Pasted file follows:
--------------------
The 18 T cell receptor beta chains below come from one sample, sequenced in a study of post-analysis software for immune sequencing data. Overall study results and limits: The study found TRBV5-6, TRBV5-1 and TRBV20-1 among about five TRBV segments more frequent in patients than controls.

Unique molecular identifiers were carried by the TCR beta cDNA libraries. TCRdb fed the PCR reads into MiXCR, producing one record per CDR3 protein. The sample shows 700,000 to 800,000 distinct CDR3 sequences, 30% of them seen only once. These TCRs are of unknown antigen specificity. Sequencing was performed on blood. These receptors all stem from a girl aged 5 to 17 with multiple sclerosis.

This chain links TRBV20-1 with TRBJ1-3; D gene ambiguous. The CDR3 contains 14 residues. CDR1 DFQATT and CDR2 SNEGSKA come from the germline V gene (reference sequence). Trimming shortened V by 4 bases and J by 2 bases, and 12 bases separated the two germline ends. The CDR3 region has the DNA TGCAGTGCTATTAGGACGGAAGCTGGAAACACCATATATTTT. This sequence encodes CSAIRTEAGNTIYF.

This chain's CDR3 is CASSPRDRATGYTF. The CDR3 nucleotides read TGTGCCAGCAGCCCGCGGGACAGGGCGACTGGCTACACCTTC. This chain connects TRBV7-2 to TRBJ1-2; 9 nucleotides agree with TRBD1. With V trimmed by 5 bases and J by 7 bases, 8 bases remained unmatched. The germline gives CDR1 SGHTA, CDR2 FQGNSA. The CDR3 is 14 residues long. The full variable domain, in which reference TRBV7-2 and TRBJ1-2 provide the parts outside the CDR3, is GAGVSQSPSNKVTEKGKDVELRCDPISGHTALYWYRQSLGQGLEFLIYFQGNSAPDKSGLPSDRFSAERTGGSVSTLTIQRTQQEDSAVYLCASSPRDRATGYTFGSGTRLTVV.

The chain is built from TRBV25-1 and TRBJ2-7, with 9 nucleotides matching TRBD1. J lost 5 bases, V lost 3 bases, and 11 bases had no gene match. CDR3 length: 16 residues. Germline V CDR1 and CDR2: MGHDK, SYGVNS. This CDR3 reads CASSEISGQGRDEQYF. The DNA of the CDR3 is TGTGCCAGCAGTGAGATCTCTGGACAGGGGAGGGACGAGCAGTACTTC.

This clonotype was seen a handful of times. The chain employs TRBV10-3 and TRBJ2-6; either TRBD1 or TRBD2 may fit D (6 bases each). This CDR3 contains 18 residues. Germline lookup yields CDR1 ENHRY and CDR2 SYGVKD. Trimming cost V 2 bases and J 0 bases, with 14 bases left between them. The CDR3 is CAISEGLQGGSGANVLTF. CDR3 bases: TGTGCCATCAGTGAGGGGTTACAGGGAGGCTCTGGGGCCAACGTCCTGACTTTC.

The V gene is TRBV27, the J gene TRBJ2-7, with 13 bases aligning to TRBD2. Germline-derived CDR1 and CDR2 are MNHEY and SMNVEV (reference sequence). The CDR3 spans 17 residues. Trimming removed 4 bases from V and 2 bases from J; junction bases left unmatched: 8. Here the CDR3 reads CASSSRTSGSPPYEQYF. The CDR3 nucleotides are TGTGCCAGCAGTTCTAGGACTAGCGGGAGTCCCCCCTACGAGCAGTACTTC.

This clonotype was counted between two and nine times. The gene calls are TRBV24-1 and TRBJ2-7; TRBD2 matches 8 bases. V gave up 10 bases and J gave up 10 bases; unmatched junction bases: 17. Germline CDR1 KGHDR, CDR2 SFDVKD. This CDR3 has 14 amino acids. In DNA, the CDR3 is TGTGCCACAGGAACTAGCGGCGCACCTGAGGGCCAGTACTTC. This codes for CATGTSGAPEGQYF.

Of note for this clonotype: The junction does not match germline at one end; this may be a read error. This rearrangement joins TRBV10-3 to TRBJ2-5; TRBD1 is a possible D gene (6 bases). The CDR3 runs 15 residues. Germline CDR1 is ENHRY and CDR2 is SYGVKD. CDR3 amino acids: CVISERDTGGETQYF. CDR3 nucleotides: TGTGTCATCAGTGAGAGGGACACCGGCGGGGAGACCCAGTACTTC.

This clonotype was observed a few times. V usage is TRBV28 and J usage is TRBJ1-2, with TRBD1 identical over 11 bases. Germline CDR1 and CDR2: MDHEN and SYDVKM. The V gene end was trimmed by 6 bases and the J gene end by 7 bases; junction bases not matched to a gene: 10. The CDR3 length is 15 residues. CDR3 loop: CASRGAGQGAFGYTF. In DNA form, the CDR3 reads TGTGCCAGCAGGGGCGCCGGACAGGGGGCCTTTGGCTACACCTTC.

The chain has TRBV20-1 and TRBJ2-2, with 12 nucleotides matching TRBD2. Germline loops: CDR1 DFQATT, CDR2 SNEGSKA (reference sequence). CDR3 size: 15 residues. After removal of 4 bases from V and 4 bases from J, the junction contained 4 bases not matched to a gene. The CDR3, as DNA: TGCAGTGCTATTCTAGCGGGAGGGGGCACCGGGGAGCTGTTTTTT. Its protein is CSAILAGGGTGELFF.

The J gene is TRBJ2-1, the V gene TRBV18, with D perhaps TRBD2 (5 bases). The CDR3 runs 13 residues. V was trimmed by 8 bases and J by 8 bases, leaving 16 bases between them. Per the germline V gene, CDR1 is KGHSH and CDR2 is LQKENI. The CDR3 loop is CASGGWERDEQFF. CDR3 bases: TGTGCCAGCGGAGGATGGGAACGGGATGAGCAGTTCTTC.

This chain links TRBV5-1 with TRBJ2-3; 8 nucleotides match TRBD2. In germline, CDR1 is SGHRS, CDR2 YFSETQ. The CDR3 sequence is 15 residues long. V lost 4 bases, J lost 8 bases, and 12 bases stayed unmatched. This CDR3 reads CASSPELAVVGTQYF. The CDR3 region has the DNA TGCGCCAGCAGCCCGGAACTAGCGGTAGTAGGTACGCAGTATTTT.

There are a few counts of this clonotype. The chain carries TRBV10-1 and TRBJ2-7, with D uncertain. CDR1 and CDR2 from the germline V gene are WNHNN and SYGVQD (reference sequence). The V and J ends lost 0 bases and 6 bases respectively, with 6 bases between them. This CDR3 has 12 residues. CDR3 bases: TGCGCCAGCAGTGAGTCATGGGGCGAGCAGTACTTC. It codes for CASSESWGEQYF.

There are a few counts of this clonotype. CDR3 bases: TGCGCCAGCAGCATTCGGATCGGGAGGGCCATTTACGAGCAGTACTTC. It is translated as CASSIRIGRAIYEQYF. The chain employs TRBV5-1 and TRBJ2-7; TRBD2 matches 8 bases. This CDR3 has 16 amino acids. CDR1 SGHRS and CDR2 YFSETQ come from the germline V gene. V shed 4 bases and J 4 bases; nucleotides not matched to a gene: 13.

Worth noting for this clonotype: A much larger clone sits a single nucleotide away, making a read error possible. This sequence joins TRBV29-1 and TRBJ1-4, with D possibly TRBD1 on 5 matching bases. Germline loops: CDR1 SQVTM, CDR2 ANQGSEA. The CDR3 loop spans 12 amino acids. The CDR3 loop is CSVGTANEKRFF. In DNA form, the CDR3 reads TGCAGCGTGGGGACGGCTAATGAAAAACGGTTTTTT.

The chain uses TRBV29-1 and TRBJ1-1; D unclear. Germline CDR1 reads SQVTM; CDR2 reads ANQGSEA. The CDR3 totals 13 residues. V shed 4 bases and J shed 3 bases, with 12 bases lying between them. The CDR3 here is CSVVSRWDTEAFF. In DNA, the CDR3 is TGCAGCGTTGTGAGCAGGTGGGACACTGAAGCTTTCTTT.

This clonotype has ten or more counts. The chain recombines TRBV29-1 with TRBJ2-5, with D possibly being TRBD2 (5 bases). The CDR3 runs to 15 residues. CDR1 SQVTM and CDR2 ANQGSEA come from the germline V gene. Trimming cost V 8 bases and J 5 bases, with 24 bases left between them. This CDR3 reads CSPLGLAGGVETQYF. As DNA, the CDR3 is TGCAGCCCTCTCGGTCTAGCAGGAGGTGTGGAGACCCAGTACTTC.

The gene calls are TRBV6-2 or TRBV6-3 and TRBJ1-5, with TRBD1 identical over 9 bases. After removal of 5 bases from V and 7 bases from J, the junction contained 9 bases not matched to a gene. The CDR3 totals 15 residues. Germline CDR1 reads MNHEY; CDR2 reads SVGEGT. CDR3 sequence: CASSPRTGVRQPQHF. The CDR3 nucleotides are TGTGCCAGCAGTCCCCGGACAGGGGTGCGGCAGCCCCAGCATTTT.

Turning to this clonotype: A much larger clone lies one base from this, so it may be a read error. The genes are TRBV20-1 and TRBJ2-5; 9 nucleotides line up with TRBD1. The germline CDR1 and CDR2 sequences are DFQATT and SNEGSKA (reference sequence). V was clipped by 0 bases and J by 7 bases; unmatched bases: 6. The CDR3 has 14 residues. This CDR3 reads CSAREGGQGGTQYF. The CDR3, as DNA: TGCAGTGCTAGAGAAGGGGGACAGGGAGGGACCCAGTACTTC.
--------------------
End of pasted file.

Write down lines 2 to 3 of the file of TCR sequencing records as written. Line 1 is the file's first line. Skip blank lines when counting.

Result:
Unique molecular identifiers were carried by the TCR beta cDNA libraries. TCRdb fed the PCR reads into MiXCR, producing one record per CDR3 protein. The sample shows 700,000 to 800,000 distinct CDR3 sequences, 30% of them seen only once. These TCRs are of unknown antigen specificity. Sequencing was performed on blood. These receptors all stem from a girl aged 5 to 17 with multiple sclerosis.

This chain links TRBV20-1 with TRBJ1-3; D gene ambiguous. The CDR3 contains 14 residues. CDR1 DFQATT and CDR2 SNEGSKA come from the germline V gene (reference sequence). Trimming shortened V by 4 bases and J by 2 bases, and 12 bases separated the two germline ends. The CDR3 region has the DNA TGCAGTGCTATTAGGACGGAAGCTGGAAACACCATATATTTT. This sequence encodes CSAIRTEAGNTIYF.